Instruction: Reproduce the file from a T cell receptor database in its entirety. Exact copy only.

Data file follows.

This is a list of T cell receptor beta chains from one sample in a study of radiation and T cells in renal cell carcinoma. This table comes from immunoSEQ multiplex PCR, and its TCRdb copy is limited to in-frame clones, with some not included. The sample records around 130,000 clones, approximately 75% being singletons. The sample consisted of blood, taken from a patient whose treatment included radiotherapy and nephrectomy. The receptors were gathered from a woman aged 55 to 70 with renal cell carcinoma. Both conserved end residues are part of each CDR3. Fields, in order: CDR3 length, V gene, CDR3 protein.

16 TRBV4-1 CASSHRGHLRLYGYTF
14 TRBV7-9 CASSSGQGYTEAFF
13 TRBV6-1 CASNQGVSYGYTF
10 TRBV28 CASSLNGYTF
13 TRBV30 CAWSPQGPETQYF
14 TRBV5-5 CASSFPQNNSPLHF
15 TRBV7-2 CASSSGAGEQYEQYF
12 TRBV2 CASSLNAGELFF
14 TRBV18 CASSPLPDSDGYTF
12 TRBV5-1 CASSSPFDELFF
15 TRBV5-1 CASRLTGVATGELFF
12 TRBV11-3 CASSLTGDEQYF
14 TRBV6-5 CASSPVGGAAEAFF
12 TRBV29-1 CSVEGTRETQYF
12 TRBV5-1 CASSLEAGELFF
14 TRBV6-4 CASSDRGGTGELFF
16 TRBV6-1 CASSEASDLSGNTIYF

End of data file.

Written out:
This is a list of T cell receptor beta chains from one sample in a study of radiation and T cells in renal cell carcinoma. This table comes from immunoSEQ multiplex PCR, and its TCRdb copy is limited to in-frame clones, with some not included. The sample records around 130,000 clones, approximately 75% being singletons. The sample consisted of blood, taken from a patient whose treatment included radiotherapy and nephrectomy. The receptors were gathered from a woman aged 55 to 70 with renal cell carcinoma. Both conserved end residues are part of each CDR3. Fields, in order: CDR3 length, V gene, CDR3 protein.

16 TRBV4-1 CASSHRGHLRLYGYTF
14 TRBV7-9 CASSSGQGYTEAFF
13 TRBV6-1 CASNQGVSYGYTF
10 TRBV28 CASSLNGYTF
13 TRBV30 CAWSPQGPETQYF
14 TRBV5-5 CASSFPQNNSPLHF
15 TRBV7-2 CASSSGAGEQYEQYF
12 TRBV2 CASSLNAGELFF
14 TRBV18 CASSPLPDSDGYTF
12 TRBV5-1 CASSSPFDELFF
15 TRBV5-1 CASRLTGVATGELFF
12 TRBV11-3 CASSLTGDEQYF
14 TRBV6-5 CASSPVGGAAEAFF
12 TRBV29-1 CSVEGTRETQYF
12 TRBV5-1 CASSLEAGELFF
14 TRBV6-4 CASSDRGGTGELFF
16 TRBV6-1 CASSEASDLSGNTIYF